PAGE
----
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History by the Yard: Neighbors Dig Archeology : New York: Ft. Edwards emerges from its obscure past as lawns and gardens sprout clues from 18th Century. Search is now on for a soldiers' graveyard.

August 20, 1995|CHRIS CAROLA | ASSOCIATED PRESS

FT. EDWARD, N.Y. — A dozen strangers are traipsing through JoAnne Fuller's yard, digging deep holes and leaving piles of dirt nearby. Next door, two Port-A-Potties stand like sentinels on Bruce Walker's property as another group hunkers down in a line of trenches resembling neat foxholes.

A homeowner's worst nightmare? Hardly.

"It's wonderful," said Fuller.

"It's a joy," said Walker.

Fuller, Walker and a couple of neighbors in this village on the Hudson River have sacrificed their lawns and yards for the sake of history. A group of 30 students, staff and volunteers are participating in a one-month archeology field course to search for traces of old Ft. Edward, one of North America's largest military installations of the 18th Century.

The remains of the fort are believed to lie under a three-block area of single-family homes on tidy streets that end at the eastern bank of the upper Hudson, 40 miles north of Albany.

In the mid-1750s, the British built Ft. Edward as a staging area and supply base for military forays against the French and their Indian allies to the north. Some 16,000 British and American Colonial troops were billeted here in the late 1750s, a time when only Philadelphia had a higher population in Colonial America.

"This would represent a huge, semi-permanent encampment where the men were here for many years, and where we have a larger buildup of men for a longer period of time than almost anyplace else," said archeologist David Starbuck, who is directing the project for Adirondack Community College.

Ft. Edward is the last of the great French and Indian War forts to undergo an archeological excavation, Starbuck said. Other key forts--Ticonderoga, Niagara and William Henry in Lake George--were excavated or reconstructed as tourist attractions years ago.

"History has said a lot about the events here, but archeology hasn't been used very much to add to the story," Starbuck said on a recent hot summer morning.

Starbuck hopes the Ft. Edward dig will focus attention on the French and Indian War, a conflict known in Europe as the Seven Years War. The war is given little attention in classrooms, a treatment that doesn't do justice to its importance in American history, Starbuck said.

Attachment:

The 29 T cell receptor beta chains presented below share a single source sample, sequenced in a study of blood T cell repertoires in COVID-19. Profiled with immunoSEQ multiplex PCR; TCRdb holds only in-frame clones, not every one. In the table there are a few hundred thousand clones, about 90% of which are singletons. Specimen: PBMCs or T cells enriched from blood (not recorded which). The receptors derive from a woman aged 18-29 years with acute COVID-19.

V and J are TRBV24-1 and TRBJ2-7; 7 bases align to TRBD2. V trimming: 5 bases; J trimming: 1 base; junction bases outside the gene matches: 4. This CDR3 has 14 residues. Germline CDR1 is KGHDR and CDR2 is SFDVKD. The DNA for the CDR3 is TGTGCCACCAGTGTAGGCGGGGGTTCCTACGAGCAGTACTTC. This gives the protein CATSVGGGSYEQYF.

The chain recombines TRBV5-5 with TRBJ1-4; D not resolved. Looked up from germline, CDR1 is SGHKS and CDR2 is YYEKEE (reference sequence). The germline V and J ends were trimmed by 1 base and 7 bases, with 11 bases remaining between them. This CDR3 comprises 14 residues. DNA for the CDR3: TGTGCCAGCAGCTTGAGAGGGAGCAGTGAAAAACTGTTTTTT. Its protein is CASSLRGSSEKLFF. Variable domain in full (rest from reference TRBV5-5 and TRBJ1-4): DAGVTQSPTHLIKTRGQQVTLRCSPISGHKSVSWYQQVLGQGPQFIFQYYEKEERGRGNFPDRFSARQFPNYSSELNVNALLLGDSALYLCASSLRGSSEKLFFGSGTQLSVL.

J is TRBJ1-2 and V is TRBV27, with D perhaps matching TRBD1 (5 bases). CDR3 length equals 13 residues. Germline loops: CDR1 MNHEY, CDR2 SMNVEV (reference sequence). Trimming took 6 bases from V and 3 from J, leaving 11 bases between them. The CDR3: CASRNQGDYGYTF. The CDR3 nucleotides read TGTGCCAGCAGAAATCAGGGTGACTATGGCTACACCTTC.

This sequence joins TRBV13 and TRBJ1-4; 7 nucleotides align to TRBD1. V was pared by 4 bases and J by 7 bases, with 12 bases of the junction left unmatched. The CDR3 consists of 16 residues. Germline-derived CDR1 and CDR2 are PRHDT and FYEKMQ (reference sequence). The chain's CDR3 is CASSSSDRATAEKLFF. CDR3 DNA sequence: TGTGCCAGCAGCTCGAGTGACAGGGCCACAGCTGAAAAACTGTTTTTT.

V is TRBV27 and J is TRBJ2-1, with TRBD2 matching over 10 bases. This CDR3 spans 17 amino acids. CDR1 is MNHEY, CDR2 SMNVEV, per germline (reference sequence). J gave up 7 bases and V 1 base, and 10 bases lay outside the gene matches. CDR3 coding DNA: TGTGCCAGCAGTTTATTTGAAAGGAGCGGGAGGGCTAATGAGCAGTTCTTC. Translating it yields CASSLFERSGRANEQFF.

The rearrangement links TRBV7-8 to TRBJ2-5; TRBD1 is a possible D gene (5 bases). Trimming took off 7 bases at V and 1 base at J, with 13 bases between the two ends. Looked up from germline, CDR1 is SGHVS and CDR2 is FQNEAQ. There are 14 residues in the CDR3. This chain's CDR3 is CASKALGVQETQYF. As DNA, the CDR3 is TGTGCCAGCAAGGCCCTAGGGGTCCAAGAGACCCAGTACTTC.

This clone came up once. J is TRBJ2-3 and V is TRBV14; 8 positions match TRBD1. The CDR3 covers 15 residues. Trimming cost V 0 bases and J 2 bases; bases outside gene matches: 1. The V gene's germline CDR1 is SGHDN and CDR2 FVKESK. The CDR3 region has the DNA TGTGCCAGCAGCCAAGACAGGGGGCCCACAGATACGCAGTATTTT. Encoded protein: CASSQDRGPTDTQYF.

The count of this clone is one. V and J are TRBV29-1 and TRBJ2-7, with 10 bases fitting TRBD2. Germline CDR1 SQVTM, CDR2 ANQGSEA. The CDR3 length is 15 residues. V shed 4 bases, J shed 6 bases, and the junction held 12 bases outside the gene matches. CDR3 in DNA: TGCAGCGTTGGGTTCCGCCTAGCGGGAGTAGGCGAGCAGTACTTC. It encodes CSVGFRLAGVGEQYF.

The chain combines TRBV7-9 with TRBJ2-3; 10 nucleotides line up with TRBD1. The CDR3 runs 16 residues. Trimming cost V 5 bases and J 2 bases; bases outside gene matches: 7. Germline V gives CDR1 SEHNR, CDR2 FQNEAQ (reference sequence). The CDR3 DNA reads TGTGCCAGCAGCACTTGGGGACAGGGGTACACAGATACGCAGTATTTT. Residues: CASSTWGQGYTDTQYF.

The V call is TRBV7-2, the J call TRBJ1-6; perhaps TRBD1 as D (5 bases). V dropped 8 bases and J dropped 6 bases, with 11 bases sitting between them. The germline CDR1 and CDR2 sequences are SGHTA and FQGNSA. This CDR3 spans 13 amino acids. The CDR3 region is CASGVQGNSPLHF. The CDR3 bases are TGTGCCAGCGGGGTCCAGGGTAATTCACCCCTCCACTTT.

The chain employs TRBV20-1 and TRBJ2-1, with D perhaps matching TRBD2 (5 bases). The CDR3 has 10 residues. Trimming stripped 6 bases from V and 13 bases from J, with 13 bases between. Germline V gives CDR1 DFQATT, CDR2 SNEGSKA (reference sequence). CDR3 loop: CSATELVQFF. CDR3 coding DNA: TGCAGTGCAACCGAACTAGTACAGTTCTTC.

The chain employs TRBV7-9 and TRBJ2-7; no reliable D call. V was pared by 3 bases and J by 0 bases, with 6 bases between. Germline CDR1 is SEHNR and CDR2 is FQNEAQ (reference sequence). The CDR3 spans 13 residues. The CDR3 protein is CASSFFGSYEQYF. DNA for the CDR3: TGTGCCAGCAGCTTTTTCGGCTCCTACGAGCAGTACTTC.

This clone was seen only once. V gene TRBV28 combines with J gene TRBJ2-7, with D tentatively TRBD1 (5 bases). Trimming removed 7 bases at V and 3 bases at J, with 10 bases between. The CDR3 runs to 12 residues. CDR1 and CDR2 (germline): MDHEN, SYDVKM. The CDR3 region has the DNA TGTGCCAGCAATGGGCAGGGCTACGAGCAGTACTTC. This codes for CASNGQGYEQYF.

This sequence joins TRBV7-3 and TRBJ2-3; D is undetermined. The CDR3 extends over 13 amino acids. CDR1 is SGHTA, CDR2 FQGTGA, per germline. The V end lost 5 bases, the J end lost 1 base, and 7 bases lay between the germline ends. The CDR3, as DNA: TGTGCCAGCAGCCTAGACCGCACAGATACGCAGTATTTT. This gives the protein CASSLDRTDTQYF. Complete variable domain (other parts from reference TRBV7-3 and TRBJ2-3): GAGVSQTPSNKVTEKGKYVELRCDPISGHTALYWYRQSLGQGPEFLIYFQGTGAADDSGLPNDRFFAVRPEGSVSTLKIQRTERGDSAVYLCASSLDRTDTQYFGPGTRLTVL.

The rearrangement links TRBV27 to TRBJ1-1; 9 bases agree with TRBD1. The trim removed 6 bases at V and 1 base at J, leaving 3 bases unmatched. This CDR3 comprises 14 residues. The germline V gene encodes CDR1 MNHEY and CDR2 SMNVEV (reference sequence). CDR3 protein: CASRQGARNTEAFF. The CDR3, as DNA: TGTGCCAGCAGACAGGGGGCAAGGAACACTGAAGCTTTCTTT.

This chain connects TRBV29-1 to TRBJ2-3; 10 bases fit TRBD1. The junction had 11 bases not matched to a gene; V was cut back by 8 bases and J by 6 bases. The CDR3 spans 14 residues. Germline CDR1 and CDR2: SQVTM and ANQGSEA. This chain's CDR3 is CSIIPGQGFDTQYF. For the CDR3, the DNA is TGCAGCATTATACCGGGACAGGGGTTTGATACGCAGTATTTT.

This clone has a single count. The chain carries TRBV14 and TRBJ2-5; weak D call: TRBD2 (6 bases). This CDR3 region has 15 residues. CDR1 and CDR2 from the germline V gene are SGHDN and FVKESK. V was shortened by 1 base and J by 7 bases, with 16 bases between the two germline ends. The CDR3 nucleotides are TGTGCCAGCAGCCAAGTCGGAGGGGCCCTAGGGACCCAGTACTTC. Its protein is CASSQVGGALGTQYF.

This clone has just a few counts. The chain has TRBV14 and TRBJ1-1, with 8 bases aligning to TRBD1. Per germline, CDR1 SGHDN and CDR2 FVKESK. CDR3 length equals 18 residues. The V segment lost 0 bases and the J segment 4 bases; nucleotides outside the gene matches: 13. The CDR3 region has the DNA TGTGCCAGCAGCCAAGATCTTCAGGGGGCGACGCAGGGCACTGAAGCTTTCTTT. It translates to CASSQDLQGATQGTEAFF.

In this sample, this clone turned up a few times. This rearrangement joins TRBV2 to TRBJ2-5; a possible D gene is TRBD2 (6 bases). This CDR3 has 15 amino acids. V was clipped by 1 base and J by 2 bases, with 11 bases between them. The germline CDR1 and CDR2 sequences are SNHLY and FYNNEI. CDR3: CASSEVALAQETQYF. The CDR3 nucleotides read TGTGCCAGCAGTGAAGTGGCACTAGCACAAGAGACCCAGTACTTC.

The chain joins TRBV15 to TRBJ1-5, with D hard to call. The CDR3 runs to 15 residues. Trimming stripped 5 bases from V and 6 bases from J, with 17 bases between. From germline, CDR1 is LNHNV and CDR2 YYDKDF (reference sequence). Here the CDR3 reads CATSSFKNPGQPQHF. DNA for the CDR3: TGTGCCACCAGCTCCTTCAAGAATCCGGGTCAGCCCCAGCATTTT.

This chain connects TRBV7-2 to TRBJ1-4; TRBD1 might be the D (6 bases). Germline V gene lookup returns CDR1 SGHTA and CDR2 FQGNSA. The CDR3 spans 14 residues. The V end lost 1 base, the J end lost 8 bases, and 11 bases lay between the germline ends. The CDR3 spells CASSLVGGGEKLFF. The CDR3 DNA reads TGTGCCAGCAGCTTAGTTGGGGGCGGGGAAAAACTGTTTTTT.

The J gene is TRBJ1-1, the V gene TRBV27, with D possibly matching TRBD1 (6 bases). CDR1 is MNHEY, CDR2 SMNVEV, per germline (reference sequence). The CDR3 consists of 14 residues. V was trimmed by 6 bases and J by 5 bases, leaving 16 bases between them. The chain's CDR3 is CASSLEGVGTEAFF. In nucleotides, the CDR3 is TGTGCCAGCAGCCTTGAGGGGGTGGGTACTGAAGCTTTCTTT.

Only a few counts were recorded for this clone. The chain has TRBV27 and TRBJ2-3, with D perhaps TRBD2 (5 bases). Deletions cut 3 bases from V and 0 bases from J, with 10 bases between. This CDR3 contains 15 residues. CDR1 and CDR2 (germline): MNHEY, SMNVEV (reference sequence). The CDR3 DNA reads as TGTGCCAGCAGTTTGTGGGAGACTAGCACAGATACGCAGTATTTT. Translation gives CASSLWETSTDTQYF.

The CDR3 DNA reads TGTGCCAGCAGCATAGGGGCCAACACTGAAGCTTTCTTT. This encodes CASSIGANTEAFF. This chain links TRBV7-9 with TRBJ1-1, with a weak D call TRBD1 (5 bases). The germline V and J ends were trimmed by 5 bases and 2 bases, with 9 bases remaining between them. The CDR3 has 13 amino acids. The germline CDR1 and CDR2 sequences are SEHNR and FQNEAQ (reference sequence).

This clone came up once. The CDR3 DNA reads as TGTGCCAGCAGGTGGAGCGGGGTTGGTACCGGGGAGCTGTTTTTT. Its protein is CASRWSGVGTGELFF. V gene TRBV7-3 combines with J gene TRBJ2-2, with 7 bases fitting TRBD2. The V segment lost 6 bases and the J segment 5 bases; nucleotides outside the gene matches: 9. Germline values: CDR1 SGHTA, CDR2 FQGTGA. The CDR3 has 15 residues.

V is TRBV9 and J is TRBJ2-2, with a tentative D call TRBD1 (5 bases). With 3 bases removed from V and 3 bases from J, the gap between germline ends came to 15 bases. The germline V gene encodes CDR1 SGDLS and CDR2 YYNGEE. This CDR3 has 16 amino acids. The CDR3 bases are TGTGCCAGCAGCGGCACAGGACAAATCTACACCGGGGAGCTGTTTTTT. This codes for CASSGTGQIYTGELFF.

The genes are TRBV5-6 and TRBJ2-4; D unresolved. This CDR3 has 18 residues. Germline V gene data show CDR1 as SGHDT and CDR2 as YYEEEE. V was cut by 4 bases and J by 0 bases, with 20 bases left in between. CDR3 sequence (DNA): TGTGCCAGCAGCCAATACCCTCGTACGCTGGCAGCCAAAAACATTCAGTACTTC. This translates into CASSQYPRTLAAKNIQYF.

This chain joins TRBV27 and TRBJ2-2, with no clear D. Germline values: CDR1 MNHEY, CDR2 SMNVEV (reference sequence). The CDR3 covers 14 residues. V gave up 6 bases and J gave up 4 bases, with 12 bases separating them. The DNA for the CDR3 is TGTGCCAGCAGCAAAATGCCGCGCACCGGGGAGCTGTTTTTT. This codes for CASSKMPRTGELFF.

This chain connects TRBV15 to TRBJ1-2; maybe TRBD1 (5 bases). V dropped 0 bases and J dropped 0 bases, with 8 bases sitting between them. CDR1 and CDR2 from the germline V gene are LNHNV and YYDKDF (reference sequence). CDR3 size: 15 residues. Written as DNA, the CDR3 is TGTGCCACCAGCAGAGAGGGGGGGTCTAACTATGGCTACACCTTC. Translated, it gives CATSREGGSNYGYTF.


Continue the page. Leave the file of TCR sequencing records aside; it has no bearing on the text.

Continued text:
"It's the first important step toward the Revolution, because you've got all these Colonials from different colonies who never really interacted before," Starbuck said. "They're thrown together here, they're forced to fight, thousands of them, against a common enemy, the French."

For the last four years, Starbuck and groups of amateur archeologists have been excavating nearby Rogers Island. Named after the leader of Rogers Rangers, an American outfit of frontiersmen skilled in Indian-style warfare, the island has yielded a trove of artifacts that give scholars a rare glimpse into pre-Revolutionary military life.

This summer, Starbuck's project has turned its attention to Ft. Edward itself. The fort saw some use during the Revolutionary War but was abandoned afterward and left to deteriorate. The village of Ft. Edward grew up on the site, and 12 homes stand on what was once the interior of the seven-acre fortress.

In Ft. Edward, history lies underfoot--literally.

"It's under their houses, it's under their yards, and they have never let people come in with shovels to destroy what they own," Starbuck said.

This is the first time anyone has been allowed to conduct an archeological dig in the neighborhood, Starbuck said. The driving force on Rogers Island and now in Ft. Edward is JoAnne and Richard Fuller, a couple of French and Indian War buffs who sold their modern ranch home so they could buy a 100-year-old house on the fort site.

" 'What are we doing this for? Are you crazy?' And those are some of the nice things people said," JoAnne Fuller said.

Over the years, she has collected nearly 200 copies of diaries and journals of men who fought in the war, many of whom spent some time at Ft. Edward. Living where they lived and reading their words about 18th-Century military life--boredom, bad food and bugs--reveal that a soldier's lot hasn't changed much in 200-plus years, she said.

"You definitely get a feel for what they must have been going through at that time. It brings history alive," she said.

Most archeological digs take place in jungles or deserts or other remote locales. The Ft. Edward project is smack-dab in the middle of a neighborhood. Residents and the occasional tourist drop by, with JoAnne Fuller happily acting as tour guide. It takes some getting used to, Starbuck said.

"To be digging in between everybody's houses, to be destroying their lawns, that is different," he said.

JoAnne Fuller had no qualms about surrendering her lawn to the archeologists' shovels and spades. Her garden is another matter.

"That is off-limits," she said with a laugh.

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